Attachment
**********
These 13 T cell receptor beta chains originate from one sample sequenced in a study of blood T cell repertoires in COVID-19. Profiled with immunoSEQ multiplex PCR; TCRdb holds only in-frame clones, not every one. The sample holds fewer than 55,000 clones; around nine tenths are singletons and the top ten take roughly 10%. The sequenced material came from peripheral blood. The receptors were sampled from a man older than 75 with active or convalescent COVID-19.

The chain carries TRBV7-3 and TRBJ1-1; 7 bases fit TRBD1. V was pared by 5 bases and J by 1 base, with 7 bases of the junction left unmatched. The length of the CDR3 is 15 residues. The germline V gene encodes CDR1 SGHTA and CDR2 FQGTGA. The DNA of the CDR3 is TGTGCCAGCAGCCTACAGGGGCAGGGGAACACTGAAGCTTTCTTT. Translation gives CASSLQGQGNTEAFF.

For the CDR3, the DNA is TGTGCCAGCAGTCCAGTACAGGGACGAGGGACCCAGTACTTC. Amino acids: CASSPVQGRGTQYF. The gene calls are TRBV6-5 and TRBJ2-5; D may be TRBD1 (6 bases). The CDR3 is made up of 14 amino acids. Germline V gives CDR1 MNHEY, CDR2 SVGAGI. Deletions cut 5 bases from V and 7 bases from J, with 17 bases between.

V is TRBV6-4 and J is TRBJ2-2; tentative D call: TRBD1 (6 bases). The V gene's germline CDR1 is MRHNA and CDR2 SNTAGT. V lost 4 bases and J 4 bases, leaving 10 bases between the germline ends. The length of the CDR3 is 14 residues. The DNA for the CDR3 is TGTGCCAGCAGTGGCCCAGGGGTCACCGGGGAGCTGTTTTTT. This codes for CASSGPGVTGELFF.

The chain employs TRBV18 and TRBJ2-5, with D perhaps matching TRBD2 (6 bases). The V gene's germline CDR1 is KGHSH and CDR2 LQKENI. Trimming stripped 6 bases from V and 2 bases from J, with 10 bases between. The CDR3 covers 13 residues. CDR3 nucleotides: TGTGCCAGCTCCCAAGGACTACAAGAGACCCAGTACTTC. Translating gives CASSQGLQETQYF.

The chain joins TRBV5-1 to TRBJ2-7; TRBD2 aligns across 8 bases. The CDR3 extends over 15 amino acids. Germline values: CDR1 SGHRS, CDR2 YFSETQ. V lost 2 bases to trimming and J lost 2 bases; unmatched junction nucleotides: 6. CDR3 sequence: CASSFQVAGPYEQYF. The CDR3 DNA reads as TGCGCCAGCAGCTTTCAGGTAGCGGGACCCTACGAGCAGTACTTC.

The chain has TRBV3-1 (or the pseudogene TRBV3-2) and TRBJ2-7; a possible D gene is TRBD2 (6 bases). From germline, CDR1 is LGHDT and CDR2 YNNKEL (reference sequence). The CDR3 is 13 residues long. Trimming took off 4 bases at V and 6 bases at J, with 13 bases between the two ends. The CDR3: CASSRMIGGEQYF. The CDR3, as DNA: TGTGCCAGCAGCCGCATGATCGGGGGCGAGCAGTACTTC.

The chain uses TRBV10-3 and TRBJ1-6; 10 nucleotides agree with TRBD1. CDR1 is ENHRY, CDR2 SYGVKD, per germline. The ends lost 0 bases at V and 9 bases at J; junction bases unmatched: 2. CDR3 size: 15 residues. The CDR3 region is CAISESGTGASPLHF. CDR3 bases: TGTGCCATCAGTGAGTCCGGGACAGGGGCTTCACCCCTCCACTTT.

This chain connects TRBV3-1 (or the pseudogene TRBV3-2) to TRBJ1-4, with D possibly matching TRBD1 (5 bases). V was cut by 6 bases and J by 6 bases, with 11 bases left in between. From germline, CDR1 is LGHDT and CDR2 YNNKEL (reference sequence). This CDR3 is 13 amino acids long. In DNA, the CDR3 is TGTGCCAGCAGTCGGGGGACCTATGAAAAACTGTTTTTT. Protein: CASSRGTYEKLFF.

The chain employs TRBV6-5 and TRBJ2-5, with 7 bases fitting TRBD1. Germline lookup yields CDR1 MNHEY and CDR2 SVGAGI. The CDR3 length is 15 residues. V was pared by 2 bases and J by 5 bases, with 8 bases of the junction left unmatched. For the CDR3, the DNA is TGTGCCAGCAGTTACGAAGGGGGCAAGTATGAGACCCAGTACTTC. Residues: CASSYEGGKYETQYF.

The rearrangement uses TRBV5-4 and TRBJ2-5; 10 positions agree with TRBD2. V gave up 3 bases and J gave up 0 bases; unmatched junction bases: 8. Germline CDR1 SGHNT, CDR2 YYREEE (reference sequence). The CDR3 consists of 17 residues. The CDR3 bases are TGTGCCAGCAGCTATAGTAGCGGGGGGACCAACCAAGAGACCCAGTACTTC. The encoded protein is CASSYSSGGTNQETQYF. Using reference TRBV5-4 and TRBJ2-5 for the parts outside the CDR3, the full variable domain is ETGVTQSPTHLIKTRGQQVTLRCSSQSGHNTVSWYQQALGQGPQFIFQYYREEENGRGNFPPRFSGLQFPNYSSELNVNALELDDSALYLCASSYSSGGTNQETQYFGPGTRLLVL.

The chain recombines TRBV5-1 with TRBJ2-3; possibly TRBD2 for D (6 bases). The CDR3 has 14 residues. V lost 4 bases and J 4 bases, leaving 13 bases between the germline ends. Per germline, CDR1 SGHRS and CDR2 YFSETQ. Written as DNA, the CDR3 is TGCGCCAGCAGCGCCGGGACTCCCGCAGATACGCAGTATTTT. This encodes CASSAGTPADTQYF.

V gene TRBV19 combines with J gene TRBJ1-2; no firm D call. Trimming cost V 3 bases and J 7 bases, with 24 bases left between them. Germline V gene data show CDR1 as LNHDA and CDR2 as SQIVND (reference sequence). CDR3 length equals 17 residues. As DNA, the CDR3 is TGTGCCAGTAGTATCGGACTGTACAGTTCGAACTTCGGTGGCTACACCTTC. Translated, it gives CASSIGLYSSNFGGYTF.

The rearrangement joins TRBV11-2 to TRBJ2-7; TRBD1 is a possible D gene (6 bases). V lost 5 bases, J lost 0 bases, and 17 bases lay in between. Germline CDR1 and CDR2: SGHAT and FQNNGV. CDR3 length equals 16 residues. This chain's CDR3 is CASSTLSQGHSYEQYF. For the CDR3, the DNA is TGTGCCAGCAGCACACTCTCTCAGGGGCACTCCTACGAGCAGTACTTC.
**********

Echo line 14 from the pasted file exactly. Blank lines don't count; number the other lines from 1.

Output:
The rearrangement joins TRBV11-2 to TRBJ2-7; TRBD1 is a possible D gene (6 bases). V lost 5 bases, J lost 0 bases, and 17 bases lay in between. Germline CDR1 and CDR2: SGHAT and FQNNGV. CDR3 length equals 16 residues. This chain's CDR3 is CASSTLSQGHSYEQYF. For the CDR3, the DNA is TGTGCCAGCAGCACACTCTCTCAGGGGCACTCCTACGAGCAGTACTTC.